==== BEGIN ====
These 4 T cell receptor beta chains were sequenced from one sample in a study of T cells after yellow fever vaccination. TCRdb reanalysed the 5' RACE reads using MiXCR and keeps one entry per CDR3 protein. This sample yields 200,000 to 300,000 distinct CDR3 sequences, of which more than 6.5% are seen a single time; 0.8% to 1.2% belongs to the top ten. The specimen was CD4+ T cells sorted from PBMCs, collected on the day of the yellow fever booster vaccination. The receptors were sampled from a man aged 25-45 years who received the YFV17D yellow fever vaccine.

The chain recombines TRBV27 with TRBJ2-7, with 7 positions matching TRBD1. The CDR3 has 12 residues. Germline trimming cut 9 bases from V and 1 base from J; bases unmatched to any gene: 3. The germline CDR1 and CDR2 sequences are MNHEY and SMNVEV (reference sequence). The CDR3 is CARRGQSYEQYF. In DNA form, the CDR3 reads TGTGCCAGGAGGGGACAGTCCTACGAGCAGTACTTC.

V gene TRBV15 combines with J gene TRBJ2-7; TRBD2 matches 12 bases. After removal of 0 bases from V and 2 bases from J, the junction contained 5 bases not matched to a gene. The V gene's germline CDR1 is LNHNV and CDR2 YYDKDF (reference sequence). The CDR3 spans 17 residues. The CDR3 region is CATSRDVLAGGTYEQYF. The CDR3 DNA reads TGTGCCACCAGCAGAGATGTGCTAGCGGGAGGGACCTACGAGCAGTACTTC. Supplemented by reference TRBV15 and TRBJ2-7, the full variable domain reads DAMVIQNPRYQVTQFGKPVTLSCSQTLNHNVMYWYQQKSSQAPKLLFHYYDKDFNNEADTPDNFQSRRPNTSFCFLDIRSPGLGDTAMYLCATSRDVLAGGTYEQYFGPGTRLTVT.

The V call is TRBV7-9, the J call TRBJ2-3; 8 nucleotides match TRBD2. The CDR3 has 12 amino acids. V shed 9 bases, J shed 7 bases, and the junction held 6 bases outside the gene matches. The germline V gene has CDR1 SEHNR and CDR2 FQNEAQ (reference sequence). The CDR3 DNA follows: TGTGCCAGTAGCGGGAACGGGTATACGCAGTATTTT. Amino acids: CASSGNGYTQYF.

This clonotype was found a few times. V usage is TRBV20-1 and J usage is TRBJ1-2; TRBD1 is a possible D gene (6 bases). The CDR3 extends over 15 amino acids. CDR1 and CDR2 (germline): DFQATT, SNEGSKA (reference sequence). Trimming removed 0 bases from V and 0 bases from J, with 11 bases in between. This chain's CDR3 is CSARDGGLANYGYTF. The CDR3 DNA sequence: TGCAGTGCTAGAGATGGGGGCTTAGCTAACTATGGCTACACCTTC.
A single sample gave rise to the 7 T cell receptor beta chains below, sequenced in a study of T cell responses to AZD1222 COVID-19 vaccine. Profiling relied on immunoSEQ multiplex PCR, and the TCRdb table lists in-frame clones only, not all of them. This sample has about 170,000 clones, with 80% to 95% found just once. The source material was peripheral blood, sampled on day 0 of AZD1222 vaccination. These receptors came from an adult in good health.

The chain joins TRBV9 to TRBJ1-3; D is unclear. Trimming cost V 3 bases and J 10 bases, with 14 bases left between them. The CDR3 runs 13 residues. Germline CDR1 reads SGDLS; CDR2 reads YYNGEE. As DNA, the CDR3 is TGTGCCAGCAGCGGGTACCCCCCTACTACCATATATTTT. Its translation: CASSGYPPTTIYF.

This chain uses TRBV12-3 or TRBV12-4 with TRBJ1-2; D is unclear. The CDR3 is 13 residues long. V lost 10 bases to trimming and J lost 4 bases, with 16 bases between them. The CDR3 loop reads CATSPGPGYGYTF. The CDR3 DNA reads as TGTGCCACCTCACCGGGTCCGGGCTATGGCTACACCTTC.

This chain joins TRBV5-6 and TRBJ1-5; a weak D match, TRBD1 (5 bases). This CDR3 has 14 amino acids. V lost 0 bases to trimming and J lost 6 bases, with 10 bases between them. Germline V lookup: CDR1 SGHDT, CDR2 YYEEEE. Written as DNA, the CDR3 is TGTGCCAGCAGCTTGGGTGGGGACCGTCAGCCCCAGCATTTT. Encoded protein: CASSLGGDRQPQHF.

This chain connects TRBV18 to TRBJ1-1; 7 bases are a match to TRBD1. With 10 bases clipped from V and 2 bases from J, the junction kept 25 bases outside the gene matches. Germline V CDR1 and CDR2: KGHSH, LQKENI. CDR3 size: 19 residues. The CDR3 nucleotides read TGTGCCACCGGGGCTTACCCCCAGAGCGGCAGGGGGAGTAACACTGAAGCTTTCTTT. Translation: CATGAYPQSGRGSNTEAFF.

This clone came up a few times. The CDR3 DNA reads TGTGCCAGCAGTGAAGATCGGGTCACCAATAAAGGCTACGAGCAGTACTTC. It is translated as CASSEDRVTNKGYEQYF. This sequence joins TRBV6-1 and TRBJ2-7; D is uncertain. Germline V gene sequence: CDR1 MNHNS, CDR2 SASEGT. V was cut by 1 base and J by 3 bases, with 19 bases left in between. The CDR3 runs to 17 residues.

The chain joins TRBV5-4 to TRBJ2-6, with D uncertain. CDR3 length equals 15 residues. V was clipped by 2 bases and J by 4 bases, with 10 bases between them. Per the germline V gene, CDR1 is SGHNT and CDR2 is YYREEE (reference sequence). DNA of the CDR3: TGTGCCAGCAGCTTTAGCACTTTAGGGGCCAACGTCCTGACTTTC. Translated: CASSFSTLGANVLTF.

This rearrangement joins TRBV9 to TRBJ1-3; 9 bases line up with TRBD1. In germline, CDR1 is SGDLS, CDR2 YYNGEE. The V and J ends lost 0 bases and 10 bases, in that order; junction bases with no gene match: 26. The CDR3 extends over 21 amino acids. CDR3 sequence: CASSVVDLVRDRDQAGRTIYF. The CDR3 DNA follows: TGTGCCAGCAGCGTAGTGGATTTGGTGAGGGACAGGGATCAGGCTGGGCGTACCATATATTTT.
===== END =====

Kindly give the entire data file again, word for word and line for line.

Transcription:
These 4 T cell receptor beta chains were sequenced from one sample in a study of T cells after yellow fever vaccination. TCRdb reanalysed the 5' RACE reads using MiXCR and keeps one entry per CDR3 protein. This sample yields 200,000 to 300,000 distinct CDR3 sequences, of which more than 6.5% are seen a single time; 0.8% to 1.2% belongs to the top ten. The specimen was CD4+ T cells sorted from PBMCs, collected on the day of the yellow fever booster vaccination. The receptors were sampled from a man aged 25-45 years who received the YFV17D yellow fever vaccine.

The chain recombines TRBV27 with TRBJ2-7, with 7 positions matching TRBD1. The CDR3 has 12 residues. Germline trimming cut 9 bases from V and 1 base from J; bases unmatched to any gene: 3. The germline CDR1 and CDR2 sequences are MNHEY and SMNVEV (reference sequence). The CDR3 is CARRGQSYEQYF. In DNA form, the CDR3 reads TGTGCCAGGAGGGGACAGTCCTACGAGCAGTACTTC.

V gene TRBV15 combines with J gene TRBJ2-7; TRBD2 matches 12 bases. After removal of 0 bases from V and 2 bases from J, the junction contained 5 bases not matched to a gene. The V gene's germline CDR1 is LNHNV and CDR2 YYDKDF (reference sequence). The CDR3 spans 17 residues. The CDR3 region is CATSRDVLAGGTYEQYF. The CDR3 DNA reads TGTGCCACCAGCAGAGATGTGCTAGCGGGAGGGACCTACGAGCAGTACTTC. Supplemented by reference TRBV15 and TRBJ2-7, the full variable domain reads DAMVIQNPRYQVTQFGKPVTLSCSQTLNHNVMYWYQQKSSQAPKLLFHYYDKDFNNEADTPDNFQSRRPNTSFCFLDIRSPGLGDTAMYLCATSRDVLAGGTYEQYFGPGTRLTVT.

The V call is TRBV7-9, the J call TRBJ2-3; 8 nucleotides match TRBD2. The CDR3 has 12 amino acids. V shed 9 bases, J shed 7 bases, and the junction held 6 bases outside the gene matches. The germline V gene has CDR1 SEHNR and CDR2 FQNEAQ (reference sequence). The CDR3 DNA follows: TGTGCCAGTAGCGGGAACGGGTATACGCAGTATTTT. Amino acids: CASSGNGYTQYF.

This clonotype was found a few times. V usage is TRBV20-1 and J usage is TRBJ1-2; TRBD1 is a possible D gene (6 bases). The CDR3 extends over 15 amino acids. CDR1 and CDR2 (germline): DFQATT, SNEGSKA (reference sequence). Trimming removed 0 bases from V and 0 bases from J, with 11 bases in between. This chain's CDR3 is CSARDGGLANYGYTF. The CDR3 DNA sequence: TGCAGTGCTAGAGATGGGGGCTTAGCTAACTATGGCTACACCTTC.
A single sample gave rise to the 7 T cell receptor beta chains below, sequenced in a study of T cell responses to AZD1222 COVID-19 vaccine. Profiling relied on immunoSEQ multiplex PCR, and the TCRdb table lists in-frame clones only, not all of them. This sample has about 170,000 clones, with 80% to 95% found just once. The source material was peripheral blood, sampled on day 0 of AZD1222 vaccination. These receptors came from an adult in good health.

The chain joins TRBV9 to TRBJ1-3; D is unclear. Trimming cost V 3 bases and J 10 bases, with 14 bases left between them. The CDR3 runs 13 residues. Germline CDR1 reads SGDLS; CDR2 reads YYNGEE. As DNA, the CDR3 is TGTGCCAGCAGCGGGTACCCCCCTACTACCATATATTTT. Its translation: CASSGYPPTTIYF.

This chain uses TRBV12-3 or TRBV12-4 with TRBJ1-2; D is unclear. The CDR3 is 13 residues long. V lost 10 bases to trimming and J lost 4 bases, with 16 bases between them. The CDR3 loop reads CATSPGPGYGYTF. The CDR3 DNA reads as TGTGCCACCTCACCGGGTCCGGGCTATGGCTACACCTTC.

This chain joins TRBV5-6 and TRBJ1-5; a weak D match, TRBD1 (5 bases). This CDR3 has 14 amino acids. V lost 0 bases to trimming and J lost 6 bases, with 10 bases between them. Germline V lookup: CDR1 SGHDT, CDR2 YYEEEE. Written as DNA, the CDR3 is TGTGCCAGCAGCTTGGGTGGGGACCGTCAGCCCCAGCATTTT. Encoded protein: CASSLGGDRQPQHF.

This chain connects TRBV18 to TRBJ1-1; 7 bases are a match to TRBD1. With 10 bases clipped from V and 2 bases from J, the junction kept 25 bases outside the gene matches. Germline V CDR1 and CDR2: KGHSH, LQKENI. CDR3 size: 19 residues. The CDR3 nucleotides read TGTGCCACCGGGGCTTACCCCCAGAGCGGCAGGGGGAGTAACACTGAAGCTTTCTTT. Translation: CATGAYPQSGRGSNTEAFF.

This clone came up a few times. The CDR3 DNA reads TGTGCCAGCAGTGAAGATCGGGTCACCAATAAAGGCTACGAGCAGTACTTC. It is translated as CASSEDRVTNKGYEQYF. This sequence joins TRBV6-1 and TRBJ2-7; D is uncertain. Germline V gene sequence: CDR1 MNHNS, CDR2 SASEGT. V was cut by 1 base and J by 3 bases, with 19 bases left in between. The CDR3 runs to 17 residues.

The chain joins TRBV5-4 to TRBJ2-6, with D uncertain. CDR3 length equals 15 residues. V was clipped by 2 bases and J by 4 bases, with 10 bases between them. Per the germline V gene, CDR1 is SGHNT and CDR2 is YYREEE (reference sequence). DNA of the CDR3: TGTGCCAGCAGCTTTAGCACTTTAGGGGCCAACGTCCTGACTTTC. Translated: CASSFSTLGANVLTF.

This rearrangement joins TRBV9 to TRBJ1-3; 9 bases line up with TRBD1. In germline, CDR1 is SGDLS, CDR2 YYNGEE. The V and J ends lost 0 bases and 10 bases, in that order; junction bases with no gene match: 26. The CDR3 extends over 21 amino acids. CDR3 sequence: CASSVVDLVRDRDQAGRTIYF. The CDR3 DNA follows: TGTGCCAGCAGCGTAGTGGATTTGGTGAGGGACAGGGATCAGGCTGGGCGTACCATATATTTT.